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HomeAcademicsCollege of Theology and Christian Ministry Hosts Mobile L'Arche Guests on Campus

College of Theology and Christian Ministry Hosts Mobile L’Arche Guests on Campus

The College of Theology and Christian Ministry (CTCM) hosted special guests this week, as members of the Mobile L’Arche community visited campus. First started by Catholic philosopher-theologian Jean Vanier in the 1960s in France, L’Arche communities provide homes and workplaces where people with and without intellectual disabilities live and work together as peers.

Mobile L'Arche guests climb at Belmont University in Nashville, Tennessee, October 23, 2018.

Assistant Professor Dr. Cynthia Curtis said, “These are ecumenically Christian communities who live together under a sort of Beatitudes spirituality (meeting God in human weakness and vulnerability). These communities put the ‘core’ or developmentally disabled persons at the center of their life together to celebrate them and their gifts. We have sent students to them on alternative spring break immersion trips, and for the past couple of years, they have returned in kind.”

During their time on campus, L’Arche residents attended religion and social work classes, had music time with music therapy and music education students, and shared meals with students at the cafeteria and the Service House. Curtis’s students also hosted dinners for the group at the Belmont Ministry Center.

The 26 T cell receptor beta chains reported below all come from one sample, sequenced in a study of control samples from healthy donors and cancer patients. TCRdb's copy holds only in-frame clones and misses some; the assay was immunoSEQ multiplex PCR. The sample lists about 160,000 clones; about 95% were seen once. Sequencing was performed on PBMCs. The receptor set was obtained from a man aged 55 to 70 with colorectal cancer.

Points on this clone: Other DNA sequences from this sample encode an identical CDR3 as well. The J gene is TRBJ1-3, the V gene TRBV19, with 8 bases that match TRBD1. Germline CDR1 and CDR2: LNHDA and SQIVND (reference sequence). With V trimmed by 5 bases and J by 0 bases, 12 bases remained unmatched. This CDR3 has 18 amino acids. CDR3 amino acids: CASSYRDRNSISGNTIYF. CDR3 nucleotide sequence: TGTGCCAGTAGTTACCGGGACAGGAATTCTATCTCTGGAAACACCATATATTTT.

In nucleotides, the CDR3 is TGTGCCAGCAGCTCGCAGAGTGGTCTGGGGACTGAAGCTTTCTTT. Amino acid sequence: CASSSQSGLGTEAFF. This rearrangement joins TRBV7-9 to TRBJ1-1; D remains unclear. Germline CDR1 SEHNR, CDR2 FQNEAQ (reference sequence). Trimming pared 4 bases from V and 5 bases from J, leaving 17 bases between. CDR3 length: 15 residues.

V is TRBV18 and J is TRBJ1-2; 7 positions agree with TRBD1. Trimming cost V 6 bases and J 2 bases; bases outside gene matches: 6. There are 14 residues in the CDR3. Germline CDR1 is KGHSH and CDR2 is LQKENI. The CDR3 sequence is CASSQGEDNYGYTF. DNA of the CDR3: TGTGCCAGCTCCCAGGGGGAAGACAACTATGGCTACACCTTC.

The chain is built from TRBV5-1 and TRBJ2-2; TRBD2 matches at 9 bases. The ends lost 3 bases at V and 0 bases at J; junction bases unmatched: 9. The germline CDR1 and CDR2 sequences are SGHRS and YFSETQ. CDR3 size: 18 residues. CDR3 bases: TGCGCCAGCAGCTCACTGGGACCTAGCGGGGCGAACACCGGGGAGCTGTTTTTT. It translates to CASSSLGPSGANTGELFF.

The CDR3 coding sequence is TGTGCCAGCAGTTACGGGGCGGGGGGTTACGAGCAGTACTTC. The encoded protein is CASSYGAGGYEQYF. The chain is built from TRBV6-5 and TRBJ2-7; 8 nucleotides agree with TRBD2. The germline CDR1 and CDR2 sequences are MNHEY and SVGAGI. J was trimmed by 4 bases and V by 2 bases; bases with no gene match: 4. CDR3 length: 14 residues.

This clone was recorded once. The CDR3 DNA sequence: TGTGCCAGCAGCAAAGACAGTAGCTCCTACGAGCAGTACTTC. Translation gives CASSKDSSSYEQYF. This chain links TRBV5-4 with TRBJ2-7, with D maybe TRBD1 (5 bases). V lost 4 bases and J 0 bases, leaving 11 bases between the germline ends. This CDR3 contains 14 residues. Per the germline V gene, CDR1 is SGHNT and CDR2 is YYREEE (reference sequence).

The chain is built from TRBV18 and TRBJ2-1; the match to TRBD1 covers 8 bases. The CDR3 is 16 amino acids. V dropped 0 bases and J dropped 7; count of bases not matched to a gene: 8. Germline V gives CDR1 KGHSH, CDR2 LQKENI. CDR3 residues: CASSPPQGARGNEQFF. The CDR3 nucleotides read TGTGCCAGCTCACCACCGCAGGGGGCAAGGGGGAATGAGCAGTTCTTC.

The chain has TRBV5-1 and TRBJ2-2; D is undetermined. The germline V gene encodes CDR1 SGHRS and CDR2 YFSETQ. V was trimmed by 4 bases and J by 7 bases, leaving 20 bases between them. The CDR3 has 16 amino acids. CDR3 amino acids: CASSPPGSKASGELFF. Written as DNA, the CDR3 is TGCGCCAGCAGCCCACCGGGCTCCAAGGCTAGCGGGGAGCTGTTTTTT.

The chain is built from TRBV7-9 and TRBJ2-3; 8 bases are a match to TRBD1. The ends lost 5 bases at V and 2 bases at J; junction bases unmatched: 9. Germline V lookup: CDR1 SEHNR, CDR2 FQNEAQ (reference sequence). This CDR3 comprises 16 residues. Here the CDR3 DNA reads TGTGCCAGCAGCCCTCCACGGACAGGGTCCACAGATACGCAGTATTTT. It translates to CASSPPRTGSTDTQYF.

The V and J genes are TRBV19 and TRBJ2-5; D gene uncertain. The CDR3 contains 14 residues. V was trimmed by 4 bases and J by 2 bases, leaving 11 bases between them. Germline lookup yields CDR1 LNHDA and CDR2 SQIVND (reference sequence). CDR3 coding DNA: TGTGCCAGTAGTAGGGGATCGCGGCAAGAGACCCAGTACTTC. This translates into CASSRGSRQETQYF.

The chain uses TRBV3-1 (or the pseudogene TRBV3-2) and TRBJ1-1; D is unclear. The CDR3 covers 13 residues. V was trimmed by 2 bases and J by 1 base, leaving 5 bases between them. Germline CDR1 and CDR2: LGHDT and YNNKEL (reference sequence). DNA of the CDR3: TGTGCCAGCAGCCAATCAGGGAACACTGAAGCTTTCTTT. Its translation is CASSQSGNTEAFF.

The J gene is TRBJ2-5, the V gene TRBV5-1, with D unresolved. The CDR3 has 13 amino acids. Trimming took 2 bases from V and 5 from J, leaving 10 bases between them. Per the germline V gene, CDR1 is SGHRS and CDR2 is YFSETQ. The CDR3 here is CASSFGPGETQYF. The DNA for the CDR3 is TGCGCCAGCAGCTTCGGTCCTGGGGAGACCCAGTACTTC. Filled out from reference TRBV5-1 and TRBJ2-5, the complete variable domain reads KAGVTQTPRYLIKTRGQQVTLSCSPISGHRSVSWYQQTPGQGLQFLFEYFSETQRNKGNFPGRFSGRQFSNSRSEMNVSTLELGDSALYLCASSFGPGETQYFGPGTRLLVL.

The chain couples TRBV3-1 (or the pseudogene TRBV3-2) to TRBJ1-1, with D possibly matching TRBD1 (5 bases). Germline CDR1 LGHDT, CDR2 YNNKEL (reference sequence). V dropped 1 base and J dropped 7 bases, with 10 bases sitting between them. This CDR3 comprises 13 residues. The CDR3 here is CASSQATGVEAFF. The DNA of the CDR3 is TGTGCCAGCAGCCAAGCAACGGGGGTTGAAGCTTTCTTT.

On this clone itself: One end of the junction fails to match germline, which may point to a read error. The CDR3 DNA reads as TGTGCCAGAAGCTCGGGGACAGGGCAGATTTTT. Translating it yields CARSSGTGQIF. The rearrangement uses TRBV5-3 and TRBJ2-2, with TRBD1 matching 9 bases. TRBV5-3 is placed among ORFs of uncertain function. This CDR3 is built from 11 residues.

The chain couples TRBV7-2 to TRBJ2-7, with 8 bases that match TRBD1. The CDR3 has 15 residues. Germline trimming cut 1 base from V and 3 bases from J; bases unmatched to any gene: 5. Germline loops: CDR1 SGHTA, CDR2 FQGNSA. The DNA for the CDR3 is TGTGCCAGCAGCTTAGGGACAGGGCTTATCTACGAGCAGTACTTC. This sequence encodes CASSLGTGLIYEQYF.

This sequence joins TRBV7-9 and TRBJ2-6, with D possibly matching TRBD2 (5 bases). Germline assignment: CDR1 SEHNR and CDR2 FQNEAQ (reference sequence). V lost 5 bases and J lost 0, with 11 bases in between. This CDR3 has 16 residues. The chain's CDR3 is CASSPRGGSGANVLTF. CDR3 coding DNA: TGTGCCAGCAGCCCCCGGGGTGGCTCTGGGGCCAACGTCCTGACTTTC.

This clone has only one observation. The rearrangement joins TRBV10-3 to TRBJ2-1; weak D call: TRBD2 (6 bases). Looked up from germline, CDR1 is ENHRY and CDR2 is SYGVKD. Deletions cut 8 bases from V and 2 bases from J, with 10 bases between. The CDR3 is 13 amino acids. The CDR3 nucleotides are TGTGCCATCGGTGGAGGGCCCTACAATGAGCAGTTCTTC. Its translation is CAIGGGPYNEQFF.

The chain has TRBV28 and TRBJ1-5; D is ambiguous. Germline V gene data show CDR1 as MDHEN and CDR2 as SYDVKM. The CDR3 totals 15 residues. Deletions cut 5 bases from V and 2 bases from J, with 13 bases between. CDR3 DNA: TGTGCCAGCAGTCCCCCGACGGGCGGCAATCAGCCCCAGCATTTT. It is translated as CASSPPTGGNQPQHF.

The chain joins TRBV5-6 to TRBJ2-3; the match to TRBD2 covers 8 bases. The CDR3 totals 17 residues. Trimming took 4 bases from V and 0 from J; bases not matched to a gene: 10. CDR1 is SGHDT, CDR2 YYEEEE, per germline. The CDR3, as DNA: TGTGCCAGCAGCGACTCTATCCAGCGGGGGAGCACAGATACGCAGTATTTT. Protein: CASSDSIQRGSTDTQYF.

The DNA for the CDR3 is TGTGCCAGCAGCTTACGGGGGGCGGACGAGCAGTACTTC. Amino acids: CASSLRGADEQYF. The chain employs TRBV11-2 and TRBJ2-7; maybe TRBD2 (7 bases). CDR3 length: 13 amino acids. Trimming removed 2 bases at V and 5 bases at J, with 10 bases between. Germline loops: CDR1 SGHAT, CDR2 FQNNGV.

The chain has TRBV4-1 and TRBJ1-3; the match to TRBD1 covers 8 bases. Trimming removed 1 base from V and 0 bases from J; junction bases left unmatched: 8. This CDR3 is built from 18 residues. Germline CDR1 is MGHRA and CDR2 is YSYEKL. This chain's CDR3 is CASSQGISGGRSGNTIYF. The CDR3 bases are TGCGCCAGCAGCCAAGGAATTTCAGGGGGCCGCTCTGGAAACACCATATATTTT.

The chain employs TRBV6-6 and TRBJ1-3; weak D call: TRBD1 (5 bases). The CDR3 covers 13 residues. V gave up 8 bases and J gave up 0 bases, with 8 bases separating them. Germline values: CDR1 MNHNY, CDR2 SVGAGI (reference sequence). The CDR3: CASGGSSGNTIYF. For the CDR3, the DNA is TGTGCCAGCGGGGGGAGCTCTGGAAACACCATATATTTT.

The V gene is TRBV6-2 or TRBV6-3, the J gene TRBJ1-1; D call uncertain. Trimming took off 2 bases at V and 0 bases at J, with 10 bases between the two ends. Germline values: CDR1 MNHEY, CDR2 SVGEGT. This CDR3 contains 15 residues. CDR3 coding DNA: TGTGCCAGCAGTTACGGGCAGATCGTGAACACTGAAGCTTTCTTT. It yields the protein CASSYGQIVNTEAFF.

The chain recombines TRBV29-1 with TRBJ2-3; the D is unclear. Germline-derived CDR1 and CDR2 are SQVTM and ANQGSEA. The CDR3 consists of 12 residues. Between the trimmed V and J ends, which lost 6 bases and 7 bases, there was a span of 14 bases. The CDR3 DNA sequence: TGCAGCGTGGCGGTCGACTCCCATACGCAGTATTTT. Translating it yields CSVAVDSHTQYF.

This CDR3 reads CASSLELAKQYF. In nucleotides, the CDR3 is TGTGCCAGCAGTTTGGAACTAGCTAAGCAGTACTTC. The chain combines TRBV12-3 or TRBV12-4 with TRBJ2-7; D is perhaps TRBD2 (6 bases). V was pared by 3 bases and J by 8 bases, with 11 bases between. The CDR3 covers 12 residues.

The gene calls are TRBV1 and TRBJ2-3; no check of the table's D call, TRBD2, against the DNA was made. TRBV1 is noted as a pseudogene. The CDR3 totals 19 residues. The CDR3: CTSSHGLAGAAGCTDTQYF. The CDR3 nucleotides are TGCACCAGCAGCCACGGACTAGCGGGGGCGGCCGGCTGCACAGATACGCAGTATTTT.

CTCM students served as student buddies or ambassadors during the week to walk the visitors around campus during free time so they could experience student life, everything from music performances to the arena to the rock climbing wall.

Mobile L'Arche guests climb at Belmont University in Nashville, Tennessee, October 23, 2018.Chris Hodgin, a freshman religion and the arts and music business double major from McKinney, Texas, said, “I worked with three of our buddies, whose names were Mark, Carolyn and Steven. We played a lot of games with them, like Uno and Jenga, and later that night we also had a dinner party with them, where we sang songs together and ate food. From this experience, I learned that there I people who I naturally tend to alienate merely because they are different than me, and that when I intentionally try to remove the mental barriers that keep me from loving them and enjoying spending time with them, I find that they’re a lot more similar to me than I had ever imagined.”

Sarah Bielefeld, a freshman from Denver, Colorado studying church leadership and administration with a minor in international business, noted that she wanted to be a part of this event because she loves getting to know people. “Almost as much as I love people, I love learning, and the best way to learn is by listening to others and their stories. Everyone has a unique story and something they have to share to the world, and I feel like I have been given the privilege to be surrounded by countless people I can learn from. The L’Arche community especially has numerous characteristics that society should strive to embody on a larger scale… I feel incredibly lucky to have seen the genuine compassion embodied by the L’Arche community, and I feel like I learned on a deeper level the transformation a person can experience after simply being told that they are loved and worthy.”

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